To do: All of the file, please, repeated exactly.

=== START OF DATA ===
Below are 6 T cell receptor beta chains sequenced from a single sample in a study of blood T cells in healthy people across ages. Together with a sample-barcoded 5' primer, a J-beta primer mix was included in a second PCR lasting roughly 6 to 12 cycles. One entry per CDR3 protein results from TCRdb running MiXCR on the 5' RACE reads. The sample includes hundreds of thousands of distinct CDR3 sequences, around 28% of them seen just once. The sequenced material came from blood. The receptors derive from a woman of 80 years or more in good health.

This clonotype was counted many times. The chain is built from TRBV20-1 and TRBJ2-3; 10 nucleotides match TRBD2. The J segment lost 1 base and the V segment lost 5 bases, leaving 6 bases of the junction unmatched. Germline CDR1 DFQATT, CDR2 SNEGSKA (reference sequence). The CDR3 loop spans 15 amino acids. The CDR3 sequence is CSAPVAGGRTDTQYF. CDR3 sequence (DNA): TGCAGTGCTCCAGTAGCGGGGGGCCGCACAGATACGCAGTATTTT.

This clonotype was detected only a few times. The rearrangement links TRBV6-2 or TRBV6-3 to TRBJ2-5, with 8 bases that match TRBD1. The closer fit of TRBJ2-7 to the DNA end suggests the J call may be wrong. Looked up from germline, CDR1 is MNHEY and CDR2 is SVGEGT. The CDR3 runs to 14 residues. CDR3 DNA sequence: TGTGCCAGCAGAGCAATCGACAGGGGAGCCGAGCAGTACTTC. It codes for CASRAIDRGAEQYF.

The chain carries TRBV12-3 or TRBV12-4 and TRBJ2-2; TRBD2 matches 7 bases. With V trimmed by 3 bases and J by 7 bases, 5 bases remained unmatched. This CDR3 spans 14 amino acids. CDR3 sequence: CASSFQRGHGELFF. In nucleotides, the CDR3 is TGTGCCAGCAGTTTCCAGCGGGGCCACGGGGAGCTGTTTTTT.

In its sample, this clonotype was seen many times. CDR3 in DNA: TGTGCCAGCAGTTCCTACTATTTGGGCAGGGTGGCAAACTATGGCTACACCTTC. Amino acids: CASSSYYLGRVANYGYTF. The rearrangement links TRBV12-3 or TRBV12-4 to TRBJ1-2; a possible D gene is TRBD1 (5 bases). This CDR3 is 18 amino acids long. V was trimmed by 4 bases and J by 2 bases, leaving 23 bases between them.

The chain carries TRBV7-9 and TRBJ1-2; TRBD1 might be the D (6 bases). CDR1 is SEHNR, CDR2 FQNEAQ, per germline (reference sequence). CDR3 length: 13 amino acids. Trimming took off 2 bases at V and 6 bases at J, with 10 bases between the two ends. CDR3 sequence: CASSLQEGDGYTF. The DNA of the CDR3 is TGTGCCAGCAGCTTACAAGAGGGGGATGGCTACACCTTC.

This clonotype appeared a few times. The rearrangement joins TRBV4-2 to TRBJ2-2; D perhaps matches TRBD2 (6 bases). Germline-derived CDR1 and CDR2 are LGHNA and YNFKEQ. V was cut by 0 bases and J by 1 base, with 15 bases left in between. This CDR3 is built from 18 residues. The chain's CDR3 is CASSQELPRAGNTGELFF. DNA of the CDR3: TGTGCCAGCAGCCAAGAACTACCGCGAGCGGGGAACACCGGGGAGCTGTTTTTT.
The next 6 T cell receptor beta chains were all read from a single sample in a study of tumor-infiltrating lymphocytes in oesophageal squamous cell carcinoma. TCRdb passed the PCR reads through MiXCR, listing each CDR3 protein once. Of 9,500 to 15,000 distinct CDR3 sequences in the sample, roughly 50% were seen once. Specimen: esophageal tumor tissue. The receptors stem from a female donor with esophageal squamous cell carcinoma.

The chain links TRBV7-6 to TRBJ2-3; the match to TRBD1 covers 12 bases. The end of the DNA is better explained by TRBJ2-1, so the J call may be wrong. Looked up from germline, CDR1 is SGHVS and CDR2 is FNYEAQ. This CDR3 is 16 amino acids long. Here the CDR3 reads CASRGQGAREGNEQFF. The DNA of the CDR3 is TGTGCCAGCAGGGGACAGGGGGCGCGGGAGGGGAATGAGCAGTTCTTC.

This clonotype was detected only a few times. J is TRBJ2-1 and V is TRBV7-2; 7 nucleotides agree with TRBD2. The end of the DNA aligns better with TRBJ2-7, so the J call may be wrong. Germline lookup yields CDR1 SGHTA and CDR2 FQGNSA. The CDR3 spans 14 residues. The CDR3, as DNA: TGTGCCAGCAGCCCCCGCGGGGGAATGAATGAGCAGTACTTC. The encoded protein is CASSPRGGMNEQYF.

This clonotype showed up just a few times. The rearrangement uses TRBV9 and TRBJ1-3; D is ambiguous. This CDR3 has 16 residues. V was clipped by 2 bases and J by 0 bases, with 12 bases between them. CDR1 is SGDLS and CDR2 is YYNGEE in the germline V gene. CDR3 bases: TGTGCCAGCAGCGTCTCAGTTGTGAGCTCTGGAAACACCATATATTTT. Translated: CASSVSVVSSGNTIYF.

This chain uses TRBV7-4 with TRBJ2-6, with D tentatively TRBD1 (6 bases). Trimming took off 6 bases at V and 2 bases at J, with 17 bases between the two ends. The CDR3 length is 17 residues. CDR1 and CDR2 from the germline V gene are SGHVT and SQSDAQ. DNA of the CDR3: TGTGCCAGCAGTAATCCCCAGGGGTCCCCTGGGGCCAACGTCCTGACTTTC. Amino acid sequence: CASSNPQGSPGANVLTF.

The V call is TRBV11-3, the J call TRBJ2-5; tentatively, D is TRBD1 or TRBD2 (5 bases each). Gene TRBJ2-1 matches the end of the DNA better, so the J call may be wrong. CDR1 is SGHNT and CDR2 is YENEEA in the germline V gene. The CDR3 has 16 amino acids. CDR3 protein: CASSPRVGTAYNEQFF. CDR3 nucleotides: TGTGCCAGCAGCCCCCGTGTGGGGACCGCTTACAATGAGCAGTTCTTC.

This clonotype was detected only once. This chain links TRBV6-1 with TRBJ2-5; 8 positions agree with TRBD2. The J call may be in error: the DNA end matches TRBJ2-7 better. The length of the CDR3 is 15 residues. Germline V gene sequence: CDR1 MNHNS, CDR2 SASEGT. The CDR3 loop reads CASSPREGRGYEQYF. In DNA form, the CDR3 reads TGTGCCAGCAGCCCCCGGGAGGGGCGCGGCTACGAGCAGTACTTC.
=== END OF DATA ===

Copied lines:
Below are 6 T cell receptor beta chains sequenced from a single sample in a study of blood T cells in healthy people across ages. Together with a sample-barcoded 5' primer, a J-beta primer mix was included in a second PCR lasting roughly 6 to 12 cycles. One entry per CDR3 protein results from TCRdb running MiXCR on the 5' RACE reads. The sample includes hundreds of thousands of distinct CDR3 sequences, around 28% of them seen just once. The sequenced material came from blood. The receptors derive from a woman of 80 years or more in good health.

This clonotype was counted many times. The chain is built from TRBV20-1 and TRBJ2-3; 10 nucleotides match TRBD2. The J segment lost 1 base and the V segment lost 5 bases, leaving 6 bases of the junction unmatched. Germline CDR1 DFQATT, CDR2 SNEGSKA (reference sequence). The CDR3 loop spans 15 amino acids. The CDR3 sequence is CSAPVAGGRTDTQYF. CDR3 sequence (DNA): TGCAGTGCTCCAGTAGCGGGGGGCCGCACAGATACGCAGTATTTT.

This clonotype was detected only a few times. The rearrangement links TRBV6-2 or TRBV6-3 to TRBJ2-5, with 8 bases that match TRBD1. The closer fit of TRBJ2-7 to the DNA end suggests the J call may be wrong. Looked up from germline, CDR1 is MNHEY and CDR2 is SVGEGT. The CDR3 runs to 14 residues. CDR3 DNA sequence: TGTGCCAGCAGAGCAATCGACAGGGGAGCCGAGCAGTACTTC. It codes for CASRAIDRGAEQYF.

The chain carries TRBV12-3 or TRBV12-4 and TRBJ2-2; TRBD2 matches 7 bases. With V trimmed by 3 bases and J by 7 bases, 5 bases remained unmatched. This CDR3 spans 14 amino acids. CDR3 sequence: CASSFQRGHGELFF. In nucleotides, the CDR3 is TGTGCCAGCAGTTTCCAGCGGGGCCACGGGGAGCTGTTTTTT.

In its sample, this clonotype was seen many times. CDR3 in DNA: TGTGCCAGCAGTTCCTACTATTTGGGCAGGGTGGCAAACTATGGCTACACCTTC. Amino acids: CASSSYYLGRVANYGYTF. The rearrangement links TRBV12-3 or TRBV12-4 to TRBJ1-2; a possible D gene is TRBD1 (5 bases). This CDR3 is 18 amino acids long. V was trimmed by 4 bases and J by 2 bases, leaving 23 bases between them.

The chain carries TRBV7-9 and TRBJ1-2; TRBD1 might be the D (6 bases). CDR1 is SEHNR, CDR2 FQNEAQ, per germline (reference sequence). CDR3 length: 13 amino acids. Trimming took off 2 bases at V and 6 bases at J, with 10 bases between the two ends. CDR3 sequence: CASSLQEGDGYTF. The DNA of the CDR3 is TGTGCCAGCAGCTTACAAGAGGGGGATGGCTACACCTTC.

This clonotype appeared a few times. The rearrangement joins TRBV4-2 to TRBJ2-2; D perhaps matches TRBD2 (6 bases). Germline-derived CDR1 and CDR2 are LGHNA and YNFKEQ. V was cut by 0 bases and J by 1 base, with 15 bases left in between. This CDR3 is built from 18 residues. The chain's CDR3 is CASSQELPRAGNTGELFF. DNA of the CDR3: TGTGCCAGCAGCCAAGAACTACCGCGAGCGGGGAACACCGGGGAGCTGTTTTTT.
The next 6 T cell receptor beta chains were all read from a single sample in a study of tumor-infiltrating lymphocytes in oesophageal squamous cell carcinoma. TCRdb passed the PCR reads through MiXCR, listing each CDR3 protein once. Of 9,500 to 15,000 distinct CDR3 sequences in the sample, roughly 50% were seen once. Specimen: esophageal tumor tissue. The receptors stem from a female donor with esophageal squamous cell carcinoma.

The chain links TRBV7-6 to TRBJ2-3; the match to TRBD1 covers 12 bases. The end of the DNA is better explained by TRBJ2-1, so the J call may be wrong. Looked up from germline, CDR1 is SGHVS and CDR2 is FNYEAQ. This CDR3 is 16 amino acids long. Here the CDR3 reads CASRGQGAREGNEQFF. The DNA of the CDR3 is TGTGCCAGCAGGGGACAGGGGGCGCGGGAGGGGAATGAGCAGTTCTTC.

This clonotype was detected only a few times. J is TRBJ2-1 and V is TRBV7-2; 7 nucleotides agree with TRBD2. The end of the DNA aligns better with TRBJ2-7, so the J call may be wrong. Germline lookup yields CDR1 SGHTA and CDR2 FQGNSA. The CDR3 spans 14 residues. The CDR3, as DNA: TGTGCCAGCAGCCCCCGCGGGGGAATGAATGAGCAGTACTTC. The encoded protein is CASSPRGGMNEQYF.

This clonotype showed up just a few times. The rearrangement uses TRBV9 and TRBJ1-3; D is ambiguous. This CDR3 has 16 residues. V was clipped by 2 bases and J by 0 bases, with 12 bases between them. CDR1 is SGDLS and CDR2 is YYNGEE in the germline V gene. CDR3 bases: TGTGCCAGCAGCGTCTCAGTTGTGAGCTCTGGAAACACCATATATTTT. Translated: CASSVSVVSSGNTIYF.

This chain uses TRBV7-4 with TRBJ2-6, with D tentatively TRBD1 (6 bases). Trimming took off 6 bases at V and 2 bases at J, with 17 bases between the two ends. The CDR3 length is 17 residues. CDR1 and CDR2 from the germline V gene are SGHVT and SQSDAQ. DNA of the CDR3: TGTGCCAGCAGTAATCCCCAGGGGTCCCCTGGGGCCAACGTCCTGACTTTC. Amino acid sequence: CASSNPQGSPGANVLTF.

The V call is TRBV11-3, the J call TRBJ2-5; tentatively, D is TRBD1 or TRBD2 (5 bases each). Gene TRBJ2-1 matches the end of the DNA better, so the J call may be wrong. CDR1 is SGHNT and CDR2 is YENEEA in the germline V gene. The CDR3 has 16 amino acids. CDR3 protein: CASSPRVGTAYNEQFF. CDR3 nucleotides: TGTGCCAGCAGCCCCCGTGTGGGGACCGCTTACAATGAGCAGTTCTTC.

This clonotype was detected only once. This chain links TRBV6-1 with TRBJ2-5; 8 positions agree with TRBD2. The J call may be in error: the DNA end matches TRBJ2-7 better. The length of the CDR3 is 15 residues. Germline V gene sequence: CDR1 MNHNS, CDR2 SASEGT. The CDR3 loop reads CASSPREGRGYEQYF. In DNA form, the CDR3 reads TGTGCCAGCAGCCCCCGGGAGGGGCGCGGCTACGAGCAGTACTTC.